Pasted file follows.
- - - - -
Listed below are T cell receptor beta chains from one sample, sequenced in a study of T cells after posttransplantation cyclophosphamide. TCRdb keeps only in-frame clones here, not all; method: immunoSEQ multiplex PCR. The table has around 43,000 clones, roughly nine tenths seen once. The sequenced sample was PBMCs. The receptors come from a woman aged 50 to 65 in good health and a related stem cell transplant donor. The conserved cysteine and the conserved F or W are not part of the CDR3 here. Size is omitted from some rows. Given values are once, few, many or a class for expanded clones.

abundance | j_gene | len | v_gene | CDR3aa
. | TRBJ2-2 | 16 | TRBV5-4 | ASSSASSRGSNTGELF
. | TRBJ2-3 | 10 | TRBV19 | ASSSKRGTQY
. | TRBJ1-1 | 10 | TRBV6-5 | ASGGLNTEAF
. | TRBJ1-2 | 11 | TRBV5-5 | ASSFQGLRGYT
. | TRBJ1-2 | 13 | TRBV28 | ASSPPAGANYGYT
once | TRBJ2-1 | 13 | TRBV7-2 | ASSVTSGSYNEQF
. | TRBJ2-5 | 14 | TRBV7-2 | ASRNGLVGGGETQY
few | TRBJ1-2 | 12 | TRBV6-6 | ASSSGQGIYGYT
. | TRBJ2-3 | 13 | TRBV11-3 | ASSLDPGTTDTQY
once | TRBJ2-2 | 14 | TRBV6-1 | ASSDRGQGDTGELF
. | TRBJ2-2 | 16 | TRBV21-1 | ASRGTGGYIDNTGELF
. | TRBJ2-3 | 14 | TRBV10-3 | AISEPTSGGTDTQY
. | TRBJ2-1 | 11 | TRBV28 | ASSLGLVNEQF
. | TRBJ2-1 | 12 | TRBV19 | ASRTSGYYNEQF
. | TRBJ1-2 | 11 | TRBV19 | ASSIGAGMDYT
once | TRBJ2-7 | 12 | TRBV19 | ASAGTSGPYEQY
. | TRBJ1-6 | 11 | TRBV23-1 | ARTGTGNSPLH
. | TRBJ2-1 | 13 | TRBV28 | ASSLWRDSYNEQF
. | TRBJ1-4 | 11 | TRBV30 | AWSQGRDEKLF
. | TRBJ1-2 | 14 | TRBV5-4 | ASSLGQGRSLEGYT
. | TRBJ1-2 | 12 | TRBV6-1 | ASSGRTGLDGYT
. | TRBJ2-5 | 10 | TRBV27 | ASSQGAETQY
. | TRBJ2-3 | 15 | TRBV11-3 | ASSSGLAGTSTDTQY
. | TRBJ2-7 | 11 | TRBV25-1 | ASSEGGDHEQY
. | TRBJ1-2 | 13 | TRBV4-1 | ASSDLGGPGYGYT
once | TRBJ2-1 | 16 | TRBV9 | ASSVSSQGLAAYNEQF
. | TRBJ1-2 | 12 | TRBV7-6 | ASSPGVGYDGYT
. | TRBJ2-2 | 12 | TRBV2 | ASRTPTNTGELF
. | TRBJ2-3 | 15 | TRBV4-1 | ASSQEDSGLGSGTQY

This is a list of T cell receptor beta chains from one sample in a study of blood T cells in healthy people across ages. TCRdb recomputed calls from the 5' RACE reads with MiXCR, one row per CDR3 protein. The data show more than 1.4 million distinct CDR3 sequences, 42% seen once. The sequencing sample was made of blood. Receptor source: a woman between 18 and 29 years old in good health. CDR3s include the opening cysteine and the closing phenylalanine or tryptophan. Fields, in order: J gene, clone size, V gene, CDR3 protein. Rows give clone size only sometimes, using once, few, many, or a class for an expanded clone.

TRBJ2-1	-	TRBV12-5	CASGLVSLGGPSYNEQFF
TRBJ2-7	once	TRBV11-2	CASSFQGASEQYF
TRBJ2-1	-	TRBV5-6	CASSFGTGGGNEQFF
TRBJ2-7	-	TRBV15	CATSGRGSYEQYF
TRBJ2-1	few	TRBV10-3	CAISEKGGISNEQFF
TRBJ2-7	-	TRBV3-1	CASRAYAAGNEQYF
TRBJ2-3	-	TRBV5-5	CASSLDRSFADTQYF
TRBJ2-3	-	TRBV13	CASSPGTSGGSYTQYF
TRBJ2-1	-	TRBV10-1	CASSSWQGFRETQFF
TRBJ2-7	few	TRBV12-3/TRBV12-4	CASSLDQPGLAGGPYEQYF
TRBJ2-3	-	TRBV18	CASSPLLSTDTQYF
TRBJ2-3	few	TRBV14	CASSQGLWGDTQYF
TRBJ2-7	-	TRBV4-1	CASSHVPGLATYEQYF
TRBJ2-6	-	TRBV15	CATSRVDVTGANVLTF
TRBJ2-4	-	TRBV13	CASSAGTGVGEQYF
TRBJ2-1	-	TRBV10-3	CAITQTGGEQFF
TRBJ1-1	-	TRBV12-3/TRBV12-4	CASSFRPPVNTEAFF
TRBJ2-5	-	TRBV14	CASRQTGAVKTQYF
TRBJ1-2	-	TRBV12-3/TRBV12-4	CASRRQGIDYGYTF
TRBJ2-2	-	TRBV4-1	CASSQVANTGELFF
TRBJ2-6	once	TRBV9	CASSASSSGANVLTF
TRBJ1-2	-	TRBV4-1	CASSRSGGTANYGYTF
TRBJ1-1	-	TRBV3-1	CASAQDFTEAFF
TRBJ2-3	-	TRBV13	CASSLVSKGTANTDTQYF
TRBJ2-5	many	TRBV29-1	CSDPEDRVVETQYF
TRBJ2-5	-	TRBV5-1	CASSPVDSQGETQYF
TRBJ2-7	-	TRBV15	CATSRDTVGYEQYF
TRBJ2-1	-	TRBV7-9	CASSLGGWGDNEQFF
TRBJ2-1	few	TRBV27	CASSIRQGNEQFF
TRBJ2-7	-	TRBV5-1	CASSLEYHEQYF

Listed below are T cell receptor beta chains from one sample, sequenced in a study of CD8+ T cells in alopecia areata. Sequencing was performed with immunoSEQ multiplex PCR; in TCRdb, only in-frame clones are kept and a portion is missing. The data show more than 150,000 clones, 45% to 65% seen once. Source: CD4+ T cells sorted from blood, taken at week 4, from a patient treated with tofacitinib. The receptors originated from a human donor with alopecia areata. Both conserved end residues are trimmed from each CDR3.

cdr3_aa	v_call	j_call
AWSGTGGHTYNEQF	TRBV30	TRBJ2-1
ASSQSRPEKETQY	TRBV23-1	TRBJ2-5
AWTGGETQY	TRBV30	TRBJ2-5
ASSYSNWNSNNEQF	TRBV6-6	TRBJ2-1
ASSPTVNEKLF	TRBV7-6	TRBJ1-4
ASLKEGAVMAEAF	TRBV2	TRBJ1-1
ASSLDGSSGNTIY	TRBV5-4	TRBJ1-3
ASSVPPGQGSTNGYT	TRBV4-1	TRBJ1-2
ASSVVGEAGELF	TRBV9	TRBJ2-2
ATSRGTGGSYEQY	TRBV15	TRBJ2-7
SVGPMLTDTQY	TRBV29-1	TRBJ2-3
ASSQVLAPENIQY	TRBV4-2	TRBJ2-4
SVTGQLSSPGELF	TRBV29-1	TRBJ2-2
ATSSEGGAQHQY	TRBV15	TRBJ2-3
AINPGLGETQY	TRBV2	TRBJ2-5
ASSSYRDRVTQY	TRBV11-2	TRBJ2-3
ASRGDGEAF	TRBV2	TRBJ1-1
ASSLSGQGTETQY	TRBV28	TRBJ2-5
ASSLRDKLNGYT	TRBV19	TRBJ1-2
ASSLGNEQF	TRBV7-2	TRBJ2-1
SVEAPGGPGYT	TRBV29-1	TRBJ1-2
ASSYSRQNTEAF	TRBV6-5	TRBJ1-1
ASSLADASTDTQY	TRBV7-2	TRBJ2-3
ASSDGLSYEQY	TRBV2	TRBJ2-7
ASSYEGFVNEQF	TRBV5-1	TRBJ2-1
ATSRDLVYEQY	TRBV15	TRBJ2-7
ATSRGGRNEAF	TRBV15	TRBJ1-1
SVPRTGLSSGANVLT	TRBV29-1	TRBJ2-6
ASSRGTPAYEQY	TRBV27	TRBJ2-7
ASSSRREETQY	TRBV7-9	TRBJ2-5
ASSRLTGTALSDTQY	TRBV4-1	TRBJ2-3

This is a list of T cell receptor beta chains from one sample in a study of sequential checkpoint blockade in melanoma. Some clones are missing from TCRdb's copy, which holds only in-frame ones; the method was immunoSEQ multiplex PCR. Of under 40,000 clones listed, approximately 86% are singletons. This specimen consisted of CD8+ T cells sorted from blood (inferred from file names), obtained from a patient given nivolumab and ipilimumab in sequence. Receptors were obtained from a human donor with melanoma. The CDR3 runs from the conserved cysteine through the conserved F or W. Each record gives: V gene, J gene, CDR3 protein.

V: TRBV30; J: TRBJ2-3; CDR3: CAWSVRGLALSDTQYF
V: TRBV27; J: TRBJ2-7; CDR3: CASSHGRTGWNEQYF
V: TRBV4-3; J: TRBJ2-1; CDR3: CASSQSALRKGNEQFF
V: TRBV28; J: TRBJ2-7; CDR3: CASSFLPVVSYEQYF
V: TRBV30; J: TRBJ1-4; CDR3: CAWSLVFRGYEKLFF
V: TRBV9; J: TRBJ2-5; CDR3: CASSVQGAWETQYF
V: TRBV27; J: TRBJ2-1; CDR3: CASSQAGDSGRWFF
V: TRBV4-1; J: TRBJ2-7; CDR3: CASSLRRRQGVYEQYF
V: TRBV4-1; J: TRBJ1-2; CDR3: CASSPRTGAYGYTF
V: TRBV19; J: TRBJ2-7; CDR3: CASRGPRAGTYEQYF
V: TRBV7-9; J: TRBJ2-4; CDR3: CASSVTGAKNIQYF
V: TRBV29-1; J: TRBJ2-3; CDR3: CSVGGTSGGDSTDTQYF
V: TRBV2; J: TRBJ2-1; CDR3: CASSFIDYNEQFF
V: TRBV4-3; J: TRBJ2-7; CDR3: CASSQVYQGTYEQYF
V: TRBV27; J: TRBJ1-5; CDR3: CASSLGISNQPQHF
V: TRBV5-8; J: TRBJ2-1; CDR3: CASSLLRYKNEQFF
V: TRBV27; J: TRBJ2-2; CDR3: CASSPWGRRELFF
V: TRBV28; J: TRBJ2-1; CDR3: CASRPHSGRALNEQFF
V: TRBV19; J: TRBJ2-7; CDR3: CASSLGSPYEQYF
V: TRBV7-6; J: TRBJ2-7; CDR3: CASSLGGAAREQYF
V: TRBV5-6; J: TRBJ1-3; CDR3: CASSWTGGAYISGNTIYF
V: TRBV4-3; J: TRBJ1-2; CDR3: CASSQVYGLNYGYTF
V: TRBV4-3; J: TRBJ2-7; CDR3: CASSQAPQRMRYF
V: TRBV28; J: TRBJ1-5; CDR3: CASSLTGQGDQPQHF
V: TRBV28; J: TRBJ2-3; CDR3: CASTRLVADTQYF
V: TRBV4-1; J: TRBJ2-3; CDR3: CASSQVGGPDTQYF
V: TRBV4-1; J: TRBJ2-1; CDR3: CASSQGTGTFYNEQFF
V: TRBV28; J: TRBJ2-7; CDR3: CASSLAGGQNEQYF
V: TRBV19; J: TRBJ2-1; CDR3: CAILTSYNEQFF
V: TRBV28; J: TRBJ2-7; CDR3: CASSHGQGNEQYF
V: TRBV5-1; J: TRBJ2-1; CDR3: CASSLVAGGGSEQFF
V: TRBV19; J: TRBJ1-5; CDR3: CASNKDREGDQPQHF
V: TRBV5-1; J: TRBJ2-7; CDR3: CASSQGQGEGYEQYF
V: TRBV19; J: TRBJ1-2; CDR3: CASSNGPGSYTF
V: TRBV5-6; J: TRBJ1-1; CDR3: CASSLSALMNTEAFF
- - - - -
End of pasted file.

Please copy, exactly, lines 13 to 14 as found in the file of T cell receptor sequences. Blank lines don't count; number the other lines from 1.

. | TRBJ2-2 | 16 | TRBV21-1 | ASRGTGGYIDNTGELF
. | TRBJ2-3 | 14 | TRBV10-3 | AISEPTSGGTDTQY